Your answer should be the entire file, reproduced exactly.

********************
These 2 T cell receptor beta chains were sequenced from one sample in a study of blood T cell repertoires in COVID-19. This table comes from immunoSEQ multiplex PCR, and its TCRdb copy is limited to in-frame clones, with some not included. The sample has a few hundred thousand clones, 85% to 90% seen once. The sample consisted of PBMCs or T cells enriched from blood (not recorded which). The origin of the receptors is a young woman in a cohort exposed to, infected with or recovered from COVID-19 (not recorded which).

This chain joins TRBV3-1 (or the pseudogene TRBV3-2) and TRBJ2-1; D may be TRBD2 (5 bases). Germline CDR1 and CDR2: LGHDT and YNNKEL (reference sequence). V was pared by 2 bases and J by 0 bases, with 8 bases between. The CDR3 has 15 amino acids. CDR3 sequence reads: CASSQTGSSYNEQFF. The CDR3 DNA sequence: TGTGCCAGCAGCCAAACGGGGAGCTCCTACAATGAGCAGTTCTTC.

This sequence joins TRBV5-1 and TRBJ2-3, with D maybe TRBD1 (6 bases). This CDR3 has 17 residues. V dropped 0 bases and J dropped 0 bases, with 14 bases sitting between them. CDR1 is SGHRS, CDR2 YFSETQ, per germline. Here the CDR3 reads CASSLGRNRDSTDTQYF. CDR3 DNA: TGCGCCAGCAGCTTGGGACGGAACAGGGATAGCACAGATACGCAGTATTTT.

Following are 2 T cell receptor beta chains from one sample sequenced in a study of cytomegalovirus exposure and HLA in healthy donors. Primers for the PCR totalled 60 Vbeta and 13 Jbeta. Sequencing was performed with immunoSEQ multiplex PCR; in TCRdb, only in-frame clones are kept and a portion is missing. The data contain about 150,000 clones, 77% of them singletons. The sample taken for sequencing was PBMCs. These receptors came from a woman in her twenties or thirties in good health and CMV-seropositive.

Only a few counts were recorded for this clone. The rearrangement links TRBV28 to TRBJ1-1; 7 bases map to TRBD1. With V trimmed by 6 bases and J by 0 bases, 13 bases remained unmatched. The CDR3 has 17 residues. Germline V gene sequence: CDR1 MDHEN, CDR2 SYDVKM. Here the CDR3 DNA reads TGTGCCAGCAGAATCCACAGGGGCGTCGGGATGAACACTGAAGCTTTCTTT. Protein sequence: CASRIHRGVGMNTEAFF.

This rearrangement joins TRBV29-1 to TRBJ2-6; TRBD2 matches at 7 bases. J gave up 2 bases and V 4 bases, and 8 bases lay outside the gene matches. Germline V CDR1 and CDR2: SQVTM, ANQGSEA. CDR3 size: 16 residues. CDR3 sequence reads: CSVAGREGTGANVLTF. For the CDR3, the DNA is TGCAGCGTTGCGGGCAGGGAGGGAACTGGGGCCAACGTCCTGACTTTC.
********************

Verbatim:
These 2 T cell receptor beta chains were sequenced from one sample in a study of blood T cell repertoires in COVID-19. This table comes from immunoSEQ multiplex PCR, and its TCRdb copy is limited to in-frame clones, with some not included. The sample has a few hundred thousand clones, 85% to 90% seen once. The sample consisted of PBMCs or T cells enriched from blood (not recorded which). The origin of the receptors is a young woman in a cohort exposed to, infected with or recovered from COVID-19 (not recorded which).

This chain joins TRBV3-1 (or the pseudogene TRBV3-2) and TRBJ2-1; D may be TRBD2 (5 bases). Germline CDR1 and CDR2: LGHDT and YNNKEL (reference sequence). V was pared by 2 bases and J by 0 bases, with 8 bases between. The CDR3 has 15 amino acids. CDR3 sequence reads: CASSQTGSSYNEQFF. The CDR3 DNA sequence: TGTGCCAGCAGCCAAACGGGGAGCTCCTACAATGAGCAGTTCTTC.

This sequence joins TRBV5-1 and TRBJ2-3, with D maybe TRBD1 (6 bases). This CDR3 has 17 residues. V dropped 0 bases and J dropped 0 bases, with 14 bases sitting between them. CDR1 is SGHRS, CDR2 YFSETQ, per germline. Here the CDR3 reads CASSLGRNRDSTDTQYF. CDR3 DNA: TGCGCCAGCAGCTTGGGACGGAACAGGGATAGCACAGATACGCAGTATTTT.

Following are 2 T cell receptor beta chains from one sample sequenced in a study of cytomegalovirus exposure and HLA in healthy donors. Primers for the PCR totalled 60 Vbeta and 13 Jbeta. Sequencing was performed with immunoSEQ multiplex PCR; in TCRdb, only in-frame clones are kept and a portion is missing. The data contain about 150,000 clones, 77% of them singletons. The sample taken for sequencing was PBMCs. These receptors came from a woman in her twenties or thirties in good health and CMV-seropositive.

Only a few counts were recorded for this clone. The rearrangement links TRBV28 to TRBJ1-1; 7 bases map to TRBD1. With V trimmed by 6 bases and J by 0 bases, 13 bases remained unmatched. The CDR3 has 17 residues. Germline V gene sequence: CDR1 MDHEN, CDR2 SYDVKM. Here the CDR3 DNA reads TGTGCCAGCAGAATCCACAGGGGCGTCGGGATGAACACTGAAGCTTTCTTT. Protein sequence: CASRIHRGVGMNTEAFF.

This rearrangement joins TRBV29-1 to TRBJ2-6; TRBD2 matches at 7 bases. J gave up 2 bases and V 4 bases, and 8 bases lay outside the gene matches. Germline V CDR1 and CDR2: SQVTM, ANQGSEA. CDR3 size: 16 residues. CDR3 sequence reads: CSVAGREGTGANVLTF. For the CDR3, the DNA is TGCAGCGTTGCGGGCAGGGAGGGAACTGGGGCCAACGTCCTGACTTTC.